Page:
Between −147 and −54 of the Cx43 promoter, there are cis-elements evolutionally conserved among humans, rats and mice including three putative GC-rich Sp1-binding sites (Fig. 6b)45,46. Exogenous expression of a transcription factor Sp1 activated the Cx43 promoter in a dose-dependent manner, and its effect was dramatically increased by the addition of exogenous Rev-erbα (Fig. 6c). Protein expression of Cx43 was also upregulated by exogenous Sp1 and Rev-erbα (Fig. 6d). The promoter activation induced by Sp1/Rev-erbα was inhibited by mutations of the three Sp1 cis-elements, in which the proximal was most crucial (Sp1C in Fig. 6e), and was completely abolished by deletion of all Sp1 sites (Fig. 6e). Sp3, another activator bound to Sp1 sites of Cx43 promoter45, also enhanced Cx43 promoter activity in the presence of Rev-erbα (Supplementary Fig. S8), supporting the involvement of Sp1 sites for enhancement of Cx43 transcription by Rev-erbα.

In conclusion, unlike the negative transcriptional role of Rev-erbα using RORE sites, the novel positive transcriptional role of Rev-erbα requires Sp1 cis-elements on the Cx43 promoter.

Rhythmic assembly of Rev-erbα and Sp1 at Cx43 promoter

We hypothesized that Rev-erbα acts as a cofactor of Sp1, because Rev-erbα dose-dependently enhanced Cx43 activation by Sp1. To determine whether Rev-erbα interacts with Sp1 at Sp1 sites of the Cx43 promoter, a co-immunoprecipitation assay and chromatin immunoprecipitation assay (ChIP) were performed in HEK293T cells transfected with HA-Rev-erbα and DDDDK-Sp1 (protein expression of these constructs are shown in Supplementary Fig. S9). We observed a DDDDK-Sp1 band in immunoprecipitates with an anti-HA antibody, and HA-Rev-erbα was detected in immunoprecipitates with an anti-DDDDK antibody (Fig. 7a), indicating that Rev-erbα can form a complex with Sp1. The ChIP assay revealed that, in immunoprecipitates of the chromatin fragments using antibodies for HA and DDDDK, specific enrichment was obtained by primers targeted on Sp1 cis-elements of the human Cx43 promoter (Fig. 7b). These findings demonstrate that Rev-erbα interacts with Sp1 at Sp1 sites of the Cx43 promoter.

Figure 7: Rhythmic assembly of Rev-erbα and Sp1 at Sp1 sites of the Cx43 promoter.
Figure 7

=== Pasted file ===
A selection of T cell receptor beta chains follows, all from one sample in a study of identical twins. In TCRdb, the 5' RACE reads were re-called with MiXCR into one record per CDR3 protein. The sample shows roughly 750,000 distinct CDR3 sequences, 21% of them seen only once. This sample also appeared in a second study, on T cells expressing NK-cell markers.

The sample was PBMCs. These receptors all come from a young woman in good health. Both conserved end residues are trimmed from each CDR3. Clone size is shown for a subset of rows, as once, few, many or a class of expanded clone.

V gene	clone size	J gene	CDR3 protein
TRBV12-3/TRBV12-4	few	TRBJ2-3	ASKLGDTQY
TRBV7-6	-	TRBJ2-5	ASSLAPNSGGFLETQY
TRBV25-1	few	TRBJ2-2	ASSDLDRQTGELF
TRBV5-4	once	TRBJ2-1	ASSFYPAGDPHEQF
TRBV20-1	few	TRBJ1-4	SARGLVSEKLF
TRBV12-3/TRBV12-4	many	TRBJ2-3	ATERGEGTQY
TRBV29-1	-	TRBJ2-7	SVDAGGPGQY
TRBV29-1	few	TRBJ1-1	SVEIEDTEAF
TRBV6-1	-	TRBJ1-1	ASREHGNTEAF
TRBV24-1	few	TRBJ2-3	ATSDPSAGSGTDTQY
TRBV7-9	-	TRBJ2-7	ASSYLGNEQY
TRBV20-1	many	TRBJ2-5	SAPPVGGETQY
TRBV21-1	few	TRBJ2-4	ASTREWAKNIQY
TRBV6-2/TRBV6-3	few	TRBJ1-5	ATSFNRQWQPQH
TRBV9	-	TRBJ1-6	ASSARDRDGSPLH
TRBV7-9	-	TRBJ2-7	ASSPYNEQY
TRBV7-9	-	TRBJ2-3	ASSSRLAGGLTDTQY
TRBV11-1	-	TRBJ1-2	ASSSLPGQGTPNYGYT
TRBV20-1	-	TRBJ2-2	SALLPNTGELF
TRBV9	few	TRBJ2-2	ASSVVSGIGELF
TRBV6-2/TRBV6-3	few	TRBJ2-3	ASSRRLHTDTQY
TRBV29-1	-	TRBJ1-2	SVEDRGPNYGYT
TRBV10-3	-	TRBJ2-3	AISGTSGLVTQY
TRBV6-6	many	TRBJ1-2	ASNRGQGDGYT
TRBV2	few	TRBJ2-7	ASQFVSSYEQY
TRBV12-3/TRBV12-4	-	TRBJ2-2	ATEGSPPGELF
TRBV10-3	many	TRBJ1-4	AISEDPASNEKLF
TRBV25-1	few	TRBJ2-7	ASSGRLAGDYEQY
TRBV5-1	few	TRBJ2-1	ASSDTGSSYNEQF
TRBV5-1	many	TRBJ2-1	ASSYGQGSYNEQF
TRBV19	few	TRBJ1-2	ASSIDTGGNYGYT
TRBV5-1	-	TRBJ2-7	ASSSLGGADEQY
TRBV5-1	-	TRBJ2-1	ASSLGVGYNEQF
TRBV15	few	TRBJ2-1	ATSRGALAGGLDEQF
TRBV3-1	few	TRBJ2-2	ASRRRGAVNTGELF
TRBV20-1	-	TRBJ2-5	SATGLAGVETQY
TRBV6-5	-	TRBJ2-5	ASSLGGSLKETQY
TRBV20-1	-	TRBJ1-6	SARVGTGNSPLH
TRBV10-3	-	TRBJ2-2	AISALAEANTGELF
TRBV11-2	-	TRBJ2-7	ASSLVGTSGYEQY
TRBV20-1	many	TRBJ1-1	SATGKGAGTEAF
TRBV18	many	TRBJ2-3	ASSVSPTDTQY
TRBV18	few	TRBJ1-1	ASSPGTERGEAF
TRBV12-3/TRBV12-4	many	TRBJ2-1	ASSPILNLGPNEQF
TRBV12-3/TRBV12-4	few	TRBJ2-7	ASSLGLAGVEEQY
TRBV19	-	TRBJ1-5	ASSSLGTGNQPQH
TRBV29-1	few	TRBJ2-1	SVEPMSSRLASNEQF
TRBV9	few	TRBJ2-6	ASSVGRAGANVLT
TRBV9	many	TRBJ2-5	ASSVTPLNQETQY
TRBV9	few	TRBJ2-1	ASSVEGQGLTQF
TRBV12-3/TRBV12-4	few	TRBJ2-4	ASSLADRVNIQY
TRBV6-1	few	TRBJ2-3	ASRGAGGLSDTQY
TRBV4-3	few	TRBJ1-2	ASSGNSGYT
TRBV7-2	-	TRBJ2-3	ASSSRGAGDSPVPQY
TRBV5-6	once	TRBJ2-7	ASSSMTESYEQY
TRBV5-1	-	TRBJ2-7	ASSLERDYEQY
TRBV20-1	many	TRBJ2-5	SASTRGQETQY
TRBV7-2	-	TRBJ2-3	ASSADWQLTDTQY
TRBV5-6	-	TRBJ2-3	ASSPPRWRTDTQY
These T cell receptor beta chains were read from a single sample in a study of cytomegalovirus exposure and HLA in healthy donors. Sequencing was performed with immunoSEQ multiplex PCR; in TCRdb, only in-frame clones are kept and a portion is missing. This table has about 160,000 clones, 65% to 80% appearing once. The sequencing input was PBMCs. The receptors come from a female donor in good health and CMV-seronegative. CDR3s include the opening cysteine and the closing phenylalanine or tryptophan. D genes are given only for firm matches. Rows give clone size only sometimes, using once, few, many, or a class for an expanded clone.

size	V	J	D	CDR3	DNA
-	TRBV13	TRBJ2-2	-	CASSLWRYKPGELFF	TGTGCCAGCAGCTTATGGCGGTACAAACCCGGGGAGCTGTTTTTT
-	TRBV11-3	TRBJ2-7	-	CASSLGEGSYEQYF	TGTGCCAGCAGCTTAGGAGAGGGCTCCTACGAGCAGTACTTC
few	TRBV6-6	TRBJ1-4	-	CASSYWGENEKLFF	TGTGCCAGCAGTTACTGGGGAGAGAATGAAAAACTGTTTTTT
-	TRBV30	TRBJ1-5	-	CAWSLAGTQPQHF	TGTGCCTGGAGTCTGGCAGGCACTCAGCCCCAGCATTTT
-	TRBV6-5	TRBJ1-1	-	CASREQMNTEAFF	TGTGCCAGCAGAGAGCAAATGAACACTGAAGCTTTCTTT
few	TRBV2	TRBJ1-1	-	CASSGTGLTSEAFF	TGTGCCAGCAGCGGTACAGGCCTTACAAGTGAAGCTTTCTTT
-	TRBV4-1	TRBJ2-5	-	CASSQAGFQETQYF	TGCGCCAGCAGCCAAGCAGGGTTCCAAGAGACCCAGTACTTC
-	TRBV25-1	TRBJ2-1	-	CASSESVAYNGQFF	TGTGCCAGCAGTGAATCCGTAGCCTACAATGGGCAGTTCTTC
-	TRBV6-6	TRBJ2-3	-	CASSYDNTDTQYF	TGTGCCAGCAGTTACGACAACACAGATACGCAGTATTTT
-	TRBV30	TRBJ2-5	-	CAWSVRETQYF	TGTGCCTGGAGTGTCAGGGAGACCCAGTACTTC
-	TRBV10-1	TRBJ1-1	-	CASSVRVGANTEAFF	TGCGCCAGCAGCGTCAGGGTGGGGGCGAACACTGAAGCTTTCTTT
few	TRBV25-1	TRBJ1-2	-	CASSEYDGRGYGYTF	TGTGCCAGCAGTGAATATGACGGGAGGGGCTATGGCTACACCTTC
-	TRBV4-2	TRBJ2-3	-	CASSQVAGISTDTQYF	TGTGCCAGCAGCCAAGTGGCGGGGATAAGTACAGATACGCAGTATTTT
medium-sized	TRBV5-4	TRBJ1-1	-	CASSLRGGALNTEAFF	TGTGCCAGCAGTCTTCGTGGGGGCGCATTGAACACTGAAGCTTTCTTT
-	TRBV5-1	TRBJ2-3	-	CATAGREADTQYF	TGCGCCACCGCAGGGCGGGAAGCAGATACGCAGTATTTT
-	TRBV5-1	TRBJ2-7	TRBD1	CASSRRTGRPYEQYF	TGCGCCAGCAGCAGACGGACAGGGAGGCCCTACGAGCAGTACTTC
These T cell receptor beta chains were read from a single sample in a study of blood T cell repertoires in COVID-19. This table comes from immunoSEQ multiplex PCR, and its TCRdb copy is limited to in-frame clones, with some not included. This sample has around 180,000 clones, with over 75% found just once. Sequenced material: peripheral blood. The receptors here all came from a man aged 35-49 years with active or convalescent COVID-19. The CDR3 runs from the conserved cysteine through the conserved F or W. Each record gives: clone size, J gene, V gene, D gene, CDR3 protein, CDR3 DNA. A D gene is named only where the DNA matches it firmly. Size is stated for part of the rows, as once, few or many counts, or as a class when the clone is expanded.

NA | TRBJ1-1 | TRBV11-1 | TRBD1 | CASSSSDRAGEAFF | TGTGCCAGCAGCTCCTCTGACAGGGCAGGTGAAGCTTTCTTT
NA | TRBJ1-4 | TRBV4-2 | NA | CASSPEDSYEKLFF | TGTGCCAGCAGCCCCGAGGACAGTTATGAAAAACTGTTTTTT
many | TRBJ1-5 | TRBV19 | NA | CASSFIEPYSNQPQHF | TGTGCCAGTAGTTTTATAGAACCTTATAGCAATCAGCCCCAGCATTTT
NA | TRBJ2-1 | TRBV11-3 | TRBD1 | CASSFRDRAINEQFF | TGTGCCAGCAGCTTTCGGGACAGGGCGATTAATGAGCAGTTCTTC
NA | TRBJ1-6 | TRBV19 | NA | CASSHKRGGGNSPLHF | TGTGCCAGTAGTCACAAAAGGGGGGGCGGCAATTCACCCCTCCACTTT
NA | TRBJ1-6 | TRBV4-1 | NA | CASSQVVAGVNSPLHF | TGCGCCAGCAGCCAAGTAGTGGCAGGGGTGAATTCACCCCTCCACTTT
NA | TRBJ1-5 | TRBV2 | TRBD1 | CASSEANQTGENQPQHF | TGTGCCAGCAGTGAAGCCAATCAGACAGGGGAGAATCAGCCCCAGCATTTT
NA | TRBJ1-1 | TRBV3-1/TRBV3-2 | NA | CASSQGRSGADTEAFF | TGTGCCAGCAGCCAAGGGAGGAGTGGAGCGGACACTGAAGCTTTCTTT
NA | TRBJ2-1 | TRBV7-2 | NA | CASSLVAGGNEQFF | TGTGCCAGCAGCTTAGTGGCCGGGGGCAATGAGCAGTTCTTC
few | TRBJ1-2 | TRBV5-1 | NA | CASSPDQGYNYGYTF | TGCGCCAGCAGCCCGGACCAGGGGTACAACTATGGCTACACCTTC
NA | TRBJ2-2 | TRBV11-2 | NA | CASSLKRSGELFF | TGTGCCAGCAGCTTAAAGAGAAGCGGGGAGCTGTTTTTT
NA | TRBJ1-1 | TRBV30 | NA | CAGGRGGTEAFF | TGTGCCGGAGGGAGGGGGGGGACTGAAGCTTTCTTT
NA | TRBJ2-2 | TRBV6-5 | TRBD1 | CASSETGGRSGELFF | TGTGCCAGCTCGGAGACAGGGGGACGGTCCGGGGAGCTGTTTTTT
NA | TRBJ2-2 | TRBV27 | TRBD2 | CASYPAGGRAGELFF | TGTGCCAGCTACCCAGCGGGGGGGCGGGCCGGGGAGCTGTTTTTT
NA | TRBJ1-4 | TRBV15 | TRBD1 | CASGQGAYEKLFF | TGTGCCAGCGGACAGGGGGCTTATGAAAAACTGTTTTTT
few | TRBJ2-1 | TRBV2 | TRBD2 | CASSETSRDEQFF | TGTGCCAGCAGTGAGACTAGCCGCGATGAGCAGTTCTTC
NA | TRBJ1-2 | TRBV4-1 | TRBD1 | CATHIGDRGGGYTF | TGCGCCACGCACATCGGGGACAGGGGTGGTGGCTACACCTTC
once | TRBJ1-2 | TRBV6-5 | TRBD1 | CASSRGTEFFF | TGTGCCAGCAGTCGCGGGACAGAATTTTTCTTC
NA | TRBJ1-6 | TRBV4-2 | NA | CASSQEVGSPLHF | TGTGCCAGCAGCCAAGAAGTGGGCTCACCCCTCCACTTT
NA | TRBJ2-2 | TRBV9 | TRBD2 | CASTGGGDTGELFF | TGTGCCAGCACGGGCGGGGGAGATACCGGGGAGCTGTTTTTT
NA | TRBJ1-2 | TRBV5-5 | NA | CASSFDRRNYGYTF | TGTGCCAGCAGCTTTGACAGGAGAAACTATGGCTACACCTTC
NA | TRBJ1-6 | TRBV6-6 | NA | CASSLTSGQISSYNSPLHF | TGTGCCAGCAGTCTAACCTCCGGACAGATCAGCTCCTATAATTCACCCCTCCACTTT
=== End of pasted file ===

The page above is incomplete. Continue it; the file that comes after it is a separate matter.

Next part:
(a) Co-immunoprecipitation showing a complex formation between HA-tagged Rev-erbα and DDDDK-tagged Sp1 transfected in HEK293T cells, using antibodies for HA and DDDDK. One representative of three experiments with similar results is shown. (b) ChIP assay using antibodies for HA and DDDDK in HEK 293T cells transfected with HA-Rev-erbα and DDDDK-Sp1. Analyses by real-time RT–PCR are shown, targeted against endogenous Sp1 sites of the human Cx43 promoter and its negative control sites, which are ~7 kbp up- (5′) and 10 kbp down- (3′) stream from the transcription start site. A ChIP assay using an antibody for RNA polymerase II and primers for human GAPDH promoter was used as a positive control. One representative of two experiments with similar results is shown. (c) Temporal Sp1 mRNA accumulation in the mouse bladder (n=3 for each time point). There were no significant differences among time points by one-way ANOVA. (d) Oscillations of Rev-erbα mRNA (left) and protein expression (right) in serum-shocked rat BSMC (top row). *P<0.01 versus the nadir value (time 8) by one-way ANOVA with Dunnett's post hoc test (n=36). SS, serum shock. The ChIP assay, using an antibody for endogenous Rev-erbα, was analysed by RT–PCR targeted against endogenous Sp1 sites of the rat Cx43 promoter and negative control sites, which are ~8 kbp up- (5′-negative) and down- (3′-negative) stream (bottom row). β-Actin is a positive control. Results of real-time RT–PCR are added; it was targeted against Sp1 sites of the Cx43 promoter, which was immunoprecipitated using an antibody for Rev-erbα (corresponding to the framed bands, bottom). One representative of two experiments with similar results is shown. (e) A mechanistic scheme of Cx43 oscillation, controlled by the Rev-erbα and Sp1 complex binding to Sp1 sites of the Cx43 promoter. Error bars represent s.d. in c, and s.e.m. in d. For relative levels, the maximal value was set as 1 in c, and the values before serum shock (time 0) was set as 1 in d.